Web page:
Quote: “X is the new Y.” Erin O’Connor in the Snowclones Database.
Figure of Speech: snowclone (SNO-clone), the retrofitted cliché.
Figaro loves screwing up clichés (see page 213 of his book). His mouth waters at the very thought of the snowclone, which takes a cliché and adapts it to a new purpose. “Have X, will travel” is a snowclone. Remember the stupid “Close encounters of the X kind?” Another snowclone. “X is the new black,” an expression that continues to infect women’s magazines, derives from fashion guru Diana Vreeland who said, cryptically, “Pink is the navy blue of India.”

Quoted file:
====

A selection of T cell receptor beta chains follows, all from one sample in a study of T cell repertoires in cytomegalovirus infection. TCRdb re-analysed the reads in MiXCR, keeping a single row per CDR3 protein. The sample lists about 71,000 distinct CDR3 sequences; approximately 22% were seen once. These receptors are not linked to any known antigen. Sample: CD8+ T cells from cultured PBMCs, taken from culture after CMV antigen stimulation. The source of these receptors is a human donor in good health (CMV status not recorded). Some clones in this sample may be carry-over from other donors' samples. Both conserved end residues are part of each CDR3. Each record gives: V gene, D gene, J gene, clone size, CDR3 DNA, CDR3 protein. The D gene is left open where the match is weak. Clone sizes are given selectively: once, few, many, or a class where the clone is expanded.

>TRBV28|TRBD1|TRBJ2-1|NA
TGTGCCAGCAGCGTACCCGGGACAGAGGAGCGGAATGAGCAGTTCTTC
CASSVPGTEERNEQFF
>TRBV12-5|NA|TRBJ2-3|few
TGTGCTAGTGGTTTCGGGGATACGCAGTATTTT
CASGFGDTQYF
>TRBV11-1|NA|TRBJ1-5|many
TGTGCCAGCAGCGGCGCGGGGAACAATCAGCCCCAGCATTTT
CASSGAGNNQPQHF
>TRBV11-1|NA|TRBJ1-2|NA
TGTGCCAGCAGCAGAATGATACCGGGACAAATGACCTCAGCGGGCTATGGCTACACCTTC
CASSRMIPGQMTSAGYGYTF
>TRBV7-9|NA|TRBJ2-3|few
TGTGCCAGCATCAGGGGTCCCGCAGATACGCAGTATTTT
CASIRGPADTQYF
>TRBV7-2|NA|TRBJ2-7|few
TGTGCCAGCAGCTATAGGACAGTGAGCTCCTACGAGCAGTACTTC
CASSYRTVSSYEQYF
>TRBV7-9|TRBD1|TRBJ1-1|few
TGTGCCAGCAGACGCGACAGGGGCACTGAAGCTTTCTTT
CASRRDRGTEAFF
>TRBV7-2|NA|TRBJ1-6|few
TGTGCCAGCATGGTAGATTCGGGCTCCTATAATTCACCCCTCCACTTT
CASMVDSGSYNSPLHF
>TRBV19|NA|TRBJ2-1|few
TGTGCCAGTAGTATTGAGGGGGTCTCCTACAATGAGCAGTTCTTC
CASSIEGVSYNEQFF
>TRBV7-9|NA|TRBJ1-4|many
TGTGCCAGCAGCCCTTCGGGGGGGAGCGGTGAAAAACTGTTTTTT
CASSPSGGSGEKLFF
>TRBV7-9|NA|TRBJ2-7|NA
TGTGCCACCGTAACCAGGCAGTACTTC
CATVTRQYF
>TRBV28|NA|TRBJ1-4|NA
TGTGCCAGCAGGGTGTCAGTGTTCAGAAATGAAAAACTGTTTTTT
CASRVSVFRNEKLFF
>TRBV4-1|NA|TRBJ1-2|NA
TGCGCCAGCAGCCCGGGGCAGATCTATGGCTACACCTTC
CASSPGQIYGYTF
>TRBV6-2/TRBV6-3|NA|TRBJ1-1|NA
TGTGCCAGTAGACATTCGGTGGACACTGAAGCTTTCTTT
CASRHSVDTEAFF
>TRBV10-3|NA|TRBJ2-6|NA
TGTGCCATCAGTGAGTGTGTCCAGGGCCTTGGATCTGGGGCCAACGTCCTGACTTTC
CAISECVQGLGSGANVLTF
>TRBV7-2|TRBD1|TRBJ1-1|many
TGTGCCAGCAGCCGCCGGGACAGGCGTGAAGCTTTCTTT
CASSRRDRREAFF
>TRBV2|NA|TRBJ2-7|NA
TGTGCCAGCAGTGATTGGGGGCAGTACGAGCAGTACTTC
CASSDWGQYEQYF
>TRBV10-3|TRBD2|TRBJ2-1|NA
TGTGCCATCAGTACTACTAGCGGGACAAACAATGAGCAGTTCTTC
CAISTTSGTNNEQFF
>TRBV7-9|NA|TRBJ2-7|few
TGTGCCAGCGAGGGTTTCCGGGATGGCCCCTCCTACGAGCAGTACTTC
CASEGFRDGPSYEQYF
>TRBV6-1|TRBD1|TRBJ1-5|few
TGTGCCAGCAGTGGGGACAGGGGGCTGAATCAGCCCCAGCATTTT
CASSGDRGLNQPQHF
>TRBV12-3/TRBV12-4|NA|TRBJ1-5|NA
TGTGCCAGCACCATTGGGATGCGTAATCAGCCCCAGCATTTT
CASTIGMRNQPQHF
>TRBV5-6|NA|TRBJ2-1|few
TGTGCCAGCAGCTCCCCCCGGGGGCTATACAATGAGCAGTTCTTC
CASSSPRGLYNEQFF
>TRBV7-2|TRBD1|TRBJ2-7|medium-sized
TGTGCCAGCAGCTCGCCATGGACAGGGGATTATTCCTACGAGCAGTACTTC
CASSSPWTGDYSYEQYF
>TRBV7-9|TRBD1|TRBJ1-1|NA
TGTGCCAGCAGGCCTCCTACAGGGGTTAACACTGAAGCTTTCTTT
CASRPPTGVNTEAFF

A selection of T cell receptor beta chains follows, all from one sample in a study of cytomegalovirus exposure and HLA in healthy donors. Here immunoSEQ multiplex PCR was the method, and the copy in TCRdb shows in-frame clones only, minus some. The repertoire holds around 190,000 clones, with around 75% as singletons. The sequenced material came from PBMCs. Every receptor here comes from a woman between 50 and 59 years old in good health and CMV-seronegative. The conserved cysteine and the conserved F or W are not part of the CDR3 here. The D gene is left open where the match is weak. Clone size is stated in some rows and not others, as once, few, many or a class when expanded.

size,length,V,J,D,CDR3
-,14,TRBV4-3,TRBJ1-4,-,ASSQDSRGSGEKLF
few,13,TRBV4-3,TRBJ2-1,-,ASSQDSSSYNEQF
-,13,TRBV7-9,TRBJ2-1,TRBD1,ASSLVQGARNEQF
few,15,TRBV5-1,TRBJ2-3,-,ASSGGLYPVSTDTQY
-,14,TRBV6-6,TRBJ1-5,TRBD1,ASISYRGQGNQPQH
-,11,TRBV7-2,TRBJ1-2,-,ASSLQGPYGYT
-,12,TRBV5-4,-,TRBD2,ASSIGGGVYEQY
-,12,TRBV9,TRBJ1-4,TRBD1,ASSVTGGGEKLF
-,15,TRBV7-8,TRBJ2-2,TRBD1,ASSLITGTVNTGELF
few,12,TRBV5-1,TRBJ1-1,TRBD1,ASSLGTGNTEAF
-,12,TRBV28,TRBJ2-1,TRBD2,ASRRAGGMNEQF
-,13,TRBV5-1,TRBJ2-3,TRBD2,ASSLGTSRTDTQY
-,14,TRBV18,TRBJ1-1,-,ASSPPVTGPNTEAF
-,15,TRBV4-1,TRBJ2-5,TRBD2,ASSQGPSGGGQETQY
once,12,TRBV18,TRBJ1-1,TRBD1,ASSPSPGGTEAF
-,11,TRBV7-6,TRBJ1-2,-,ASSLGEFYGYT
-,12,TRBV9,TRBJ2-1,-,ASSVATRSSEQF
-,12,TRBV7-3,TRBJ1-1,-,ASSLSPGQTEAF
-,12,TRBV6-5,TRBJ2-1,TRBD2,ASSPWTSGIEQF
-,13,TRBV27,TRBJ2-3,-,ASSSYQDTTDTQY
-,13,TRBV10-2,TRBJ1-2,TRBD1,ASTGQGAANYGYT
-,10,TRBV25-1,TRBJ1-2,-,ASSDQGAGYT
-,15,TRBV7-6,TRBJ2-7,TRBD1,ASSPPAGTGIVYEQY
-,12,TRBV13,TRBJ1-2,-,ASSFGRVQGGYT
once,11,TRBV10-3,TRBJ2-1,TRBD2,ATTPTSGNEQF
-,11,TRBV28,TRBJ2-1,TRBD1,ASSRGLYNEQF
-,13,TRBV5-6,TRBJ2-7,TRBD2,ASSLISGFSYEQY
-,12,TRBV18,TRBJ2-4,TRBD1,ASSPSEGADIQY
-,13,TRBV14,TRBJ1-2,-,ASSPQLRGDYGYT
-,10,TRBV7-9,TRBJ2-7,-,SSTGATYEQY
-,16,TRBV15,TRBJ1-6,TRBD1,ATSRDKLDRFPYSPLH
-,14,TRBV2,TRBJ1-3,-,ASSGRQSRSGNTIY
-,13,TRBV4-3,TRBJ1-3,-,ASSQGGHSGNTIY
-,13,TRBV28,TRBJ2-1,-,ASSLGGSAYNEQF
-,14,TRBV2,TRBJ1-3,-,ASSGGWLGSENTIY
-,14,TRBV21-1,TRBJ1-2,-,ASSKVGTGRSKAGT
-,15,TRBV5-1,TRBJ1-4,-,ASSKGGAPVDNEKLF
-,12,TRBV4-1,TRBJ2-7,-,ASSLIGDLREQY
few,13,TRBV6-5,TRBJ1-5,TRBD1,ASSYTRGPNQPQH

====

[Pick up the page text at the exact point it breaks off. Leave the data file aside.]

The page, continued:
Thanks to Jeff Sexton for sending us the Snowclones link. The name comes from the hoax that the Eskimos have N words for snow. (Just so you don’t think Figaro makes all this stuff up, the term was first proposed on the blog agoraphilia and promoted on the highly influential Language Log.)
Aristotle would scratch his hoary head and ask how the snowclone differs from his commonplace — received wisdom that counts as a rhetorical axiom in an argument. And we would say to A-man: The commonplace doesn’t change. The snowclone is new and improved.
Or, perhaps, new and abused.
Snappy Answer: “Y thinks X is tacky.”